Christine Jones: We had this very loose idea that it might be based on The Magic Flute, but the more we delved in, the more we kept asking ourselves, "What's the event? Why are people coming here? What's awesome here?" Then we started looking at initiation ceremonies and using the The Magic Flute as a parable of initiation rather than adhering to the specific narrative structure. What's also wonderful about the The Magic Flute is that it actually has a variety of musical forms and it in and of itself, is kind of this incredible hybrid. We started looking at Tamino and Pamina [the central lovers of The Magic Flute] as avatars for the audience and as they are initiated, we are also initiated, and that our descent into the basement of the Paramount Hotel signifies our descent into this underworld where anything can happen. We also looked at the myth of Demeter and Persephone when Persephone is taken into Hades and eats the pomegranate and becomes awakened. We used a lot of different themes of sexual awakenings, initiation and enlightenment. All of these things started swirling around in our heads. I was also looking at the Eleusinian mysteries, which were Pagan festivals that honored Demeter. And, again, they followed this structure of coming into a cave or an underground space and celebrating through ritual, dramatic reenactment and feast. The more we thought about that we realized we were creating a ritual for the audience to participate in. I think on a deep level we all kind of crave these kinds of transcendent experiences.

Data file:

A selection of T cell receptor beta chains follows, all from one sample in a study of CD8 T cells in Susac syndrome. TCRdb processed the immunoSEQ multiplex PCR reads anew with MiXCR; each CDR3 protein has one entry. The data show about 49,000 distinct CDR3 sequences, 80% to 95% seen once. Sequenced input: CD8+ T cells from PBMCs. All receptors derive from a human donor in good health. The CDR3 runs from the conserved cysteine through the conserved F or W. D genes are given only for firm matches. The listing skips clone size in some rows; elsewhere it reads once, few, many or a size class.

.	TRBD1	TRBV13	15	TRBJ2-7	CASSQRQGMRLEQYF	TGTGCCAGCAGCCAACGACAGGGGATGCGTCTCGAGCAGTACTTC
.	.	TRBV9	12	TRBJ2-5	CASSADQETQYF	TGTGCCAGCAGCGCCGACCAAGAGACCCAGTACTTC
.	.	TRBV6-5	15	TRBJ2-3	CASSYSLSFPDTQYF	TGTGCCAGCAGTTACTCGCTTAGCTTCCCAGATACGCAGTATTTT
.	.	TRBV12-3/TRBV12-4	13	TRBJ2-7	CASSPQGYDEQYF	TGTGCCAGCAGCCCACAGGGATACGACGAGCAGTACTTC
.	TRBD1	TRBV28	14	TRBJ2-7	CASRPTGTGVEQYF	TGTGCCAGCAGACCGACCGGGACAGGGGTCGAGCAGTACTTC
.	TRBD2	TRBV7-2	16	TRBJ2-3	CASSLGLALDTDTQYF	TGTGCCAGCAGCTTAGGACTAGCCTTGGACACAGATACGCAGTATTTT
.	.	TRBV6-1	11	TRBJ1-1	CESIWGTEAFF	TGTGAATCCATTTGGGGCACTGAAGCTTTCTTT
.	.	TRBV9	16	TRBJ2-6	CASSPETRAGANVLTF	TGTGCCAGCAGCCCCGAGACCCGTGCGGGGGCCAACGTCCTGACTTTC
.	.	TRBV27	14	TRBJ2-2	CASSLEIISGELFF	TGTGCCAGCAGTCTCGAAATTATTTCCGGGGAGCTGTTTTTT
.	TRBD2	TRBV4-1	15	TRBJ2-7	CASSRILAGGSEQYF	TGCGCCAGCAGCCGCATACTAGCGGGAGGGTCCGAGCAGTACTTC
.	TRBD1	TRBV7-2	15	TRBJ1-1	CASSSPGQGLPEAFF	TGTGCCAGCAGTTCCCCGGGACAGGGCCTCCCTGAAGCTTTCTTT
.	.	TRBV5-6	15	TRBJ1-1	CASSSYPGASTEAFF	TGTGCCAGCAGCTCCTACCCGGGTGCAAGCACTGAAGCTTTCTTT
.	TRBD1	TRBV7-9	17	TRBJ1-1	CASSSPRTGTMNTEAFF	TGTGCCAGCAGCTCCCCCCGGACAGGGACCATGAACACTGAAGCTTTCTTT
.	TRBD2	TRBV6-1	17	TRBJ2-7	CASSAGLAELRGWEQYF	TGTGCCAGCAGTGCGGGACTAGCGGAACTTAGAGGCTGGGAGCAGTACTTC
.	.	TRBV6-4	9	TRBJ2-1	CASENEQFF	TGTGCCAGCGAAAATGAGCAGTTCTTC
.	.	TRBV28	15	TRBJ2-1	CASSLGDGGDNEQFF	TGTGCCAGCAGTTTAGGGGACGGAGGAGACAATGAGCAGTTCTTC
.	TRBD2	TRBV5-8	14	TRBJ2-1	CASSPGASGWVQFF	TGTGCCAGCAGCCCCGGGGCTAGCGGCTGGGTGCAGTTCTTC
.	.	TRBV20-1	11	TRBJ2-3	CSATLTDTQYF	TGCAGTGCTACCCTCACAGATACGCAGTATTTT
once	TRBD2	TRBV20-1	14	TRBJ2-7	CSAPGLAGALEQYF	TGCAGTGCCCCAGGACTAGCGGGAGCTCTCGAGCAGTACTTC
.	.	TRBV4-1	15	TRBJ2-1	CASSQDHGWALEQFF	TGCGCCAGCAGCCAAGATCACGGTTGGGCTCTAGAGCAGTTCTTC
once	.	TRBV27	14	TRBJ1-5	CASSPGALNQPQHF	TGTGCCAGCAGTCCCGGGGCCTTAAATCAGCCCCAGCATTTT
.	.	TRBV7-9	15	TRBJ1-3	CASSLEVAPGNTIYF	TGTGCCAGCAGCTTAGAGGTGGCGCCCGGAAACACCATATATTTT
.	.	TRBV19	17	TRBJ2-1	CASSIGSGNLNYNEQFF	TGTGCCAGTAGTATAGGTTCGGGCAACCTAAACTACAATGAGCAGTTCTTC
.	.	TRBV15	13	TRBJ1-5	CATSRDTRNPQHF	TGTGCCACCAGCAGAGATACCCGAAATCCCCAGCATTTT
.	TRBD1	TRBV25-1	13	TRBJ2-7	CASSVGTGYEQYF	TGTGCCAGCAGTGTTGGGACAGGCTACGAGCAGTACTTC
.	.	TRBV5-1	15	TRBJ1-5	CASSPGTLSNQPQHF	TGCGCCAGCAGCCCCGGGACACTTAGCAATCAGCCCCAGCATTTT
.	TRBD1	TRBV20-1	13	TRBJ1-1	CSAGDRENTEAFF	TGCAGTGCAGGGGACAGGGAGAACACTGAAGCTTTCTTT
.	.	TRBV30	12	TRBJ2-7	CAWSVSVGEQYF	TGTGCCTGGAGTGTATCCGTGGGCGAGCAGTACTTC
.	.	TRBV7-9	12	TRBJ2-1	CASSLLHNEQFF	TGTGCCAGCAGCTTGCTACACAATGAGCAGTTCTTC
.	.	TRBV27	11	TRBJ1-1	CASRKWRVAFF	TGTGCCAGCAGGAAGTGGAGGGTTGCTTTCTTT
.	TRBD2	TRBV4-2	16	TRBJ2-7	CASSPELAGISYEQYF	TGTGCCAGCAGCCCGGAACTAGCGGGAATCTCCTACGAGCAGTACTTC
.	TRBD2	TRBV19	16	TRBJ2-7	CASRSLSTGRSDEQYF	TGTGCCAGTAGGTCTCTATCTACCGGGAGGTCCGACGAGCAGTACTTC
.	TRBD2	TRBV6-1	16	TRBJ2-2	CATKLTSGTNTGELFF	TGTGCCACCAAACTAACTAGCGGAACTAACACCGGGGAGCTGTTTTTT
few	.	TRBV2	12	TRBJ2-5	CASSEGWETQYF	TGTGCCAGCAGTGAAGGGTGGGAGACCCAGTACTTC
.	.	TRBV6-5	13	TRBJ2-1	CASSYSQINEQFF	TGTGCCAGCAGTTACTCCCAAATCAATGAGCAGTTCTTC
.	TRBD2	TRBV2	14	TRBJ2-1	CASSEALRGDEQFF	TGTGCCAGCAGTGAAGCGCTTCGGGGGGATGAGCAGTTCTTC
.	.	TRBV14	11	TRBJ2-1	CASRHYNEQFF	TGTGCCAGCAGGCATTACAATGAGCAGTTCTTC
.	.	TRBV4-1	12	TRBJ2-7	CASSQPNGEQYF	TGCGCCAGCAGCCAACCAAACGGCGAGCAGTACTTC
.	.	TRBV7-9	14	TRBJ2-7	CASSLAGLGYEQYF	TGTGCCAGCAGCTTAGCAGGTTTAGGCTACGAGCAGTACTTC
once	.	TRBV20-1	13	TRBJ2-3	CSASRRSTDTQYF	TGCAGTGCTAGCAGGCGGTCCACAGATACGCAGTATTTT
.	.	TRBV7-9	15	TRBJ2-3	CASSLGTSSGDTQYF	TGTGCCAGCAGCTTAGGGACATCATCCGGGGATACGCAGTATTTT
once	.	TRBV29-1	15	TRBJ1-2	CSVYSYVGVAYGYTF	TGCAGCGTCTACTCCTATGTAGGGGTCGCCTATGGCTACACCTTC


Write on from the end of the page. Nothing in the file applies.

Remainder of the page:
Katherine Crockett in Queen of the Night.
Photo by Matteo Prandoni

The evening takes the audience on a sensory and emotional journey. How did you shape the story and determine how you would cast the show?
CJ: We had many, many meetings writing story outlines and gesture outlines and hiring writers and experimenting with different techniques. We did workshops with the actors and with the audiences. We did two workshops in the past summer. First we hired dancers, and then we felt like they needed to be actors, so then we hired actors for the workshops. When we went into auditions, we looked for performers who could move really well, but who were also just great human beings. So much of what happens in Queen of the Night is really about the interpersonal relationship between the performers and the audience. So much of what I think people experience in the evening is more of a communal event. By the end of the night, in so many instances, you've made friends with the people at your table, or you've made a strong connection with one of the performers. So we needed performers who were very open and warm and not afraid of intimacy and engagement on a level that is probably unlike most of what they had done in their other work.

Unlike standard theatre, where you watch a play from the comfort of your seat in a darkened theatre, Queen of the Night is very participatory. It asks for a sense of trust and openness from the audience. How did you develop that? Were you ever concerned that people might not go for it?